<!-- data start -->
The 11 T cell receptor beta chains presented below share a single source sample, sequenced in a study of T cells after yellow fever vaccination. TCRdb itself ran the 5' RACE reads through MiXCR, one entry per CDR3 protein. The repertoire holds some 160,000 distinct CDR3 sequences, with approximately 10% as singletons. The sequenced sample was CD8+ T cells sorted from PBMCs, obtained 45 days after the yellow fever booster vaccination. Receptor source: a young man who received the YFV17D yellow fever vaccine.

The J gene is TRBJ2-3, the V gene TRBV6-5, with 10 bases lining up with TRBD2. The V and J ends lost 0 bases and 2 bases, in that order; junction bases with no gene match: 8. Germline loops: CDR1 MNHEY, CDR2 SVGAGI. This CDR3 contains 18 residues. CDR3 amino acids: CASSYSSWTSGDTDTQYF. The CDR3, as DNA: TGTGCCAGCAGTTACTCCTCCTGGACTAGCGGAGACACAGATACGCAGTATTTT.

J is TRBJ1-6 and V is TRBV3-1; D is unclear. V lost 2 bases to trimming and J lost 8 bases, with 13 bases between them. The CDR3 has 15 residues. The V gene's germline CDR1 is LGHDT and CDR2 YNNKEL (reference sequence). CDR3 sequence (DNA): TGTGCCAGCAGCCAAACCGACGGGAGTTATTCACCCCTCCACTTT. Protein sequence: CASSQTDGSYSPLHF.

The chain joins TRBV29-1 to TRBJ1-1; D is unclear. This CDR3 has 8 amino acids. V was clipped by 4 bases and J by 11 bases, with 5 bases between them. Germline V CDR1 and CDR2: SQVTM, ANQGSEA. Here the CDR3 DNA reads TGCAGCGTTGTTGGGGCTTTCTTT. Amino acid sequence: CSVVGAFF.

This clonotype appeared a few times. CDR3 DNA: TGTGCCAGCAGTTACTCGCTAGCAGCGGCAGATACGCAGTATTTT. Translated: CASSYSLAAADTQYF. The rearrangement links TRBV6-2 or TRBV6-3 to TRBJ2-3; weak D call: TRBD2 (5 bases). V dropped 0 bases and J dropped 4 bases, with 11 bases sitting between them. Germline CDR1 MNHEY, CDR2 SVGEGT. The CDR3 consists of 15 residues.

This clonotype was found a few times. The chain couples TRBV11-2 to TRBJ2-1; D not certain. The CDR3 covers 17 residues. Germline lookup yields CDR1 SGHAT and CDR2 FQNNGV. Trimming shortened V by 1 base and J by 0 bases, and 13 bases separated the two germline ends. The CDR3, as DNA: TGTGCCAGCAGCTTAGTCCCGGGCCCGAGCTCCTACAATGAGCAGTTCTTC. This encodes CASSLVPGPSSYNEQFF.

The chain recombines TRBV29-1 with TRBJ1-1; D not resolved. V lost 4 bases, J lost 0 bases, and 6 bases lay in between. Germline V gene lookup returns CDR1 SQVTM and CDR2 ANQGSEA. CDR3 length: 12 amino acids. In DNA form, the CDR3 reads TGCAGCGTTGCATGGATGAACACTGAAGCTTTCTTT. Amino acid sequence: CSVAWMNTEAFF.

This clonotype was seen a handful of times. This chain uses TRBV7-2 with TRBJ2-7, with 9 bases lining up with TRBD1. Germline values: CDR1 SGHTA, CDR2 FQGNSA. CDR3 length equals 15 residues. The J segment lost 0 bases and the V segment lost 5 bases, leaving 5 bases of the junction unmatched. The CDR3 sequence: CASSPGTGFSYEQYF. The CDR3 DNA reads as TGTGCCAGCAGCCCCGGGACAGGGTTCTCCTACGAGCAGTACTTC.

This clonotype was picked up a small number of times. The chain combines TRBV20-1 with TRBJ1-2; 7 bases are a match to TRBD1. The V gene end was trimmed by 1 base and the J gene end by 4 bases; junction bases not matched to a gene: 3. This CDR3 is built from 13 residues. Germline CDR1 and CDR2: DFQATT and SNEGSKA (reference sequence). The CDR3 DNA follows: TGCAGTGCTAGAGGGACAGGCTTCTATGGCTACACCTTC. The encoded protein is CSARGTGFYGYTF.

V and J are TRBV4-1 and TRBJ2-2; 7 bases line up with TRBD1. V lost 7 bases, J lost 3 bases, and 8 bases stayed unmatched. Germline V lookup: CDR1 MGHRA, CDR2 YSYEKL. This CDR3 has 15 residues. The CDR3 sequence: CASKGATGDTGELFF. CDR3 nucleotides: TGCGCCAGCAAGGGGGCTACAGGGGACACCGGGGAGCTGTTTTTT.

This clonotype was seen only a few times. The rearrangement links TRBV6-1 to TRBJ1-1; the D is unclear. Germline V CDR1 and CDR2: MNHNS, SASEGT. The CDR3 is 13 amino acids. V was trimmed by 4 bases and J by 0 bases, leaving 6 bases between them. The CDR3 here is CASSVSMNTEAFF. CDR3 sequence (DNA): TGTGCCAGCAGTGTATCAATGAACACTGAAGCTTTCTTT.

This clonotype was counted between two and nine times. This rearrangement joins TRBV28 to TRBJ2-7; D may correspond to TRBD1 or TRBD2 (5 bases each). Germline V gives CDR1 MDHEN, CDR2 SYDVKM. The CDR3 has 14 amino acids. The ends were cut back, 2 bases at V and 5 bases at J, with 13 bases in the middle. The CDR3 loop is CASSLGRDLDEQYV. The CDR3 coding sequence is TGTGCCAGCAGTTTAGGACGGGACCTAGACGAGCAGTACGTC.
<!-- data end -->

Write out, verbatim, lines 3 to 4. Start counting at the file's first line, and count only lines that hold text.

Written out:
J is TRBJ1-6 and V is TRBV3-1; D is unclear. V lost 2 bases to trimming and J lost 8 bases, with 13 bases between them. The CDR3 has 15 residues. The V gene's germline CDR1 is LGHDT and CDR2 YNNKEL (reference sequence). CDR3 sequence (DNA): TGTGCCAGCAGCCAAACCGACGGGAGTTATTCACCCCTCCACTTT. Protein sequence: CASSQTDGSYSPLHF.

The chain joins TRBV29-1 to TRBJ1-1; D is unclear. This CDR3 has 8 amino acids. V was clipped by 4 bases and J by 11 bases, with 5 bases between them. Germline V CDR1 and CDR2: SQVTM, ANQGSEA. Here the CDR3 DNA reads TGCAGCGTTGTTGGGGCTTTCTTT. Amino acid sequence: CSVVGAFF.